April 2018

Wednesday, September 7, 2011

Riding the Bus

When I was in sixth grade, I loved riding the school bus to our sixth center, where all of Raleigh's thirteen year olds, went to school. My friends Cybil and Susan and our boyfriends Jeff, David and John, liked to ride at the back of the bus. When the bus driver turned a corner, we all yelled, "Bad turn!" and leapt into a seat on the side of the bus that leaned with the turn.

In high school, I hated riding the school bus, but Dad had seen all of those cars parked beside buses in the school parking lot and declared the waste. I would not squander the opportunity the ride the bus. I was shy, tall, awkward and cautious. The bus made me feel my loneliness and made me feel afraid.

Other kids  smoked pot to and from school, so even though I didn't smoke, my thick red hair always smelled like pot. Our bus drivers were high school kids themselves. My last bus driver had curly brown hair, a face covered in acne, and a very pretty girlfirend. She sat in the front seat, and he twisted around for much of the ride so that the two could make-out much of the way home. Usually, they waited until we were at a stoplight. Once, to impress his pretty girlfriend, the driver sped up and raced towards a parked car, swerving just in time.

Now I love riding the public bus--in any country. I get to be a witness to unfamiliar cultures as I listen to the conversations and watch the interactions.

When Ann and I took the six-hour ride from Ethiopia's capital, Addis Ababa, to Awasa, a university town further south, an elderly woman nodded and smiled at us from her seat just in front of us. "Gwabez!" she commended us. "Gwabez" was on the short list of my Amharic vocabulary. She was lauding us as clever and brave.

A Guatemalan bus dumped me and the rest of the passengers onto the side of a dusty roadway when it started breaking down. When the next bus came, I was pushed aside as travellers forced their way onto the bus. When the second bus came, I was again polite, but when the third bus slowed down (I'm not sure it stopped), I forced my gigantic American self onto the bus with my backpack. I don't think I knocked anyone down. I didn't want to be pushy. I was just following the rules of this place, and I didn't want to spend the night by the road.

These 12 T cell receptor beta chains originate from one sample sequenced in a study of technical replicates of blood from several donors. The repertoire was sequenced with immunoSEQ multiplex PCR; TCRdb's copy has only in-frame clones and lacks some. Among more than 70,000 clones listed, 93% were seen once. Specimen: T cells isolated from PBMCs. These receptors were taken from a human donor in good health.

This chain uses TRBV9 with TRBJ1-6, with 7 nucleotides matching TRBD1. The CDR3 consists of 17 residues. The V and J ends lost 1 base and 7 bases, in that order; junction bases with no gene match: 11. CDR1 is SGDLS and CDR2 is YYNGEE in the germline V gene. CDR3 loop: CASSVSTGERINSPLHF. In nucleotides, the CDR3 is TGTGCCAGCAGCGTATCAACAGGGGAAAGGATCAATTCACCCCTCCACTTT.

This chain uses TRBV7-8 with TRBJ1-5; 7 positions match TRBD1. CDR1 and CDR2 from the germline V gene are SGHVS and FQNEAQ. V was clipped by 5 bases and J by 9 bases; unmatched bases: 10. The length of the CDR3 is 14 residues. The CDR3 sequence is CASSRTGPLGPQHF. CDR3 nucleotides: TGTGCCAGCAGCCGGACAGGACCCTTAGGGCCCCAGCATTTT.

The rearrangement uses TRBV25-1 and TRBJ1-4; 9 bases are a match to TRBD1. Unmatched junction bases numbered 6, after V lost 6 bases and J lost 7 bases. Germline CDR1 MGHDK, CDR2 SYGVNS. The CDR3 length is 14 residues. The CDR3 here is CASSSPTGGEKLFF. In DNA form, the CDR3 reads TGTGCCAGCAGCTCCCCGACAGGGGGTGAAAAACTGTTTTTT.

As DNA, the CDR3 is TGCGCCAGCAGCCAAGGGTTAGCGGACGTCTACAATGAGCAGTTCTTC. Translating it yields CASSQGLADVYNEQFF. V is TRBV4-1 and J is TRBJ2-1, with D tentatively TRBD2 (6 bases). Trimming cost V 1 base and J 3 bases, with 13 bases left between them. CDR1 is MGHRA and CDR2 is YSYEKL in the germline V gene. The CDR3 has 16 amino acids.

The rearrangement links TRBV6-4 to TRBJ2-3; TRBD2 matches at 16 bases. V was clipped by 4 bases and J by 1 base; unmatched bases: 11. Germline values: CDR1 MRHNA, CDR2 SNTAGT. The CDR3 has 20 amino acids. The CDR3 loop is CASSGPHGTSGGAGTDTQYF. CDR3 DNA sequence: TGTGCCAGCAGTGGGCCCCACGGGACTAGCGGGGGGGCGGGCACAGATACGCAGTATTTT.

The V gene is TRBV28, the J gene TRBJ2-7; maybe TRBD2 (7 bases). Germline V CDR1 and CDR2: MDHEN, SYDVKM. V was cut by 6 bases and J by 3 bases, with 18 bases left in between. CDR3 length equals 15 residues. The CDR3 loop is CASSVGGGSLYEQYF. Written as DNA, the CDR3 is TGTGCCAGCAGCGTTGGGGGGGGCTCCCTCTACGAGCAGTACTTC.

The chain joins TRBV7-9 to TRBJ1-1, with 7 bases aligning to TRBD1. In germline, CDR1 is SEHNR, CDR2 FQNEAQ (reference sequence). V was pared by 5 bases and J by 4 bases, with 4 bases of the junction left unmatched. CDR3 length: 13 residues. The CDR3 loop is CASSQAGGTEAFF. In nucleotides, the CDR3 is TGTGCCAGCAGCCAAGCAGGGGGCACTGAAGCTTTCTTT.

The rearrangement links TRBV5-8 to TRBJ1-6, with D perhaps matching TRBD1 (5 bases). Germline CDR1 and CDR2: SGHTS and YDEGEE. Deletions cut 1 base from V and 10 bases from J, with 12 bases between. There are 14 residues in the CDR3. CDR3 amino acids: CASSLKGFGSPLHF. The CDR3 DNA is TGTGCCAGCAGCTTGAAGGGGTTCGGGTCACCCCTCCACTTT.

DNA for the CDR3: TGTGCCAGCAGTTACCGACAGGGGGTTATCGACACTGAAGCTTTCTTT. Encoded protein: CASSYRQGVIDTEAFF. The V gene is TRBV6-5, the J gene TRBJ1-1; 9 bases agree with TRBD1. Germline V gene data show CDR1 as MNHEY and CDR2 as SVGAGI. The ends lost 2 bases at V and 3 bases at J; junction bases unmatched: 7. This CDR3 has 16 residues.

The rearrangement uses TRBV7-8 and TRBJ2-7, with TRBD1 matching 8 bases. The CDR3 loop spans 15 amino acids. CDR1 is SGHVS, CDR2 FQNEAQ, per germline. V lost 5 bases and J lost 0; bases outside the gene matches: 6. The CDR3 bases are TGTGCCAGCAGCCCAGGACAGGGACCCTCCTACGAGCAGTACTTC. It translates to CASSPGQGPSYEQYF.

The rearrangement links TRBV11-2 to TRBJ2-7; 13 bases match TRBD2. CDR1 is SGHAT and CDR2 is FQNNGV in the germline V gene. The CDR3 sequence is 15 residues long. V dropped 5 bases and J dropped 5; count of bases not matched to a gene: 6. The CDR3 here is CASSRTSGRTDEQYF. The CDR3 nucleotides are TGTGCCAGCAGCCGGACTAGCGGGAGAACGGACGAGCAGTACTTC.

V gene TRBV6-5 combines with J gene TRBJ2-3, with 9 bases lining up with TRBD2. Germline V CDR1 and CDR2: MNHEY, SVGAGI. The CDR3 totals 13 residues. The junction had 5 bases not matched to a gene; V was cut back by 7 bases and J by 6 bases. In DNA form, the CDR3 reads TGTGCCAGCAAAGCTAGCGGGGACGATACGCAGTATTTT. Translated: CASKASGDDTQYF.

On another Ethiopian bus, this one in Nazret, we took a bus down a long street of red dust from a small town that reminded me of movie towns in the Wild West: men drank beers in the morning sun. Teenagers played ping pong on public tables. Two men got into a fight, one wielding a machete and the other a pistol. With lots of ruckus,  peacemakers, drunk themselves, separted the two fighters and wrested the pistol from the one.

We  had help getting onto the bus, which was overfull with hot, sweaty passengers. On the way down the road, one man who had paid full fare complained loudly that another man was in his space. A lively argument among many of the passengers broke out. When we saw policemen on the side of the road, the bus driver pulled over, and everyone except Ann and me got off the bus. The group formed a circle around the fighting men and the policeman. The policeman seemed to facilitate, hearing everyone's complaint. Since I don't speak Amharic, I don't know what they were saying, but at the end, the policeman had the two men hug and everyone got happily back on the bus.

I like riding the bus in my neighborhood, too. Before I had disabilities, I rode the bus when riding my bike was impractical. Now, riding my bike is always impractical, so I often ride the bus to get around town. Today, returning home from my massage on the number eight, I sat up front with three friends who seemed to be in the early twenties. One, an African-American woman named Tanisha with two small children, rode across from me. Next to me sat another African-American woman, Sondra, with her child, and a hispanic-looking man, Gerardo, with the stroller.

Tanisha and her children were on their way to pick up Tanisha's older daughter from her first day of school, and Sondra and Gerardo were accompanying her. Tanisha's youngest son started to cry, and she threatened him with the whip. The three adults talked about their beatings as children. Tanisha said, "I had to kneel in dry beans and rice. When I stood up, the indentations hurt." Sonda said her dad had used a whip.

Gerardo said, "My dad used electrical cords and wires."
"Oooo," said Tanisha, "You had a mean daddy. My daddy hardly ever used the cords."
By way of explanation, Sondra said, "His daddy was white."
Tanisha, "I didn't know that."
Gerardo, "He was a red neck."

Then they all piled off the bus and I rode home, thinking of how different our lives can be.

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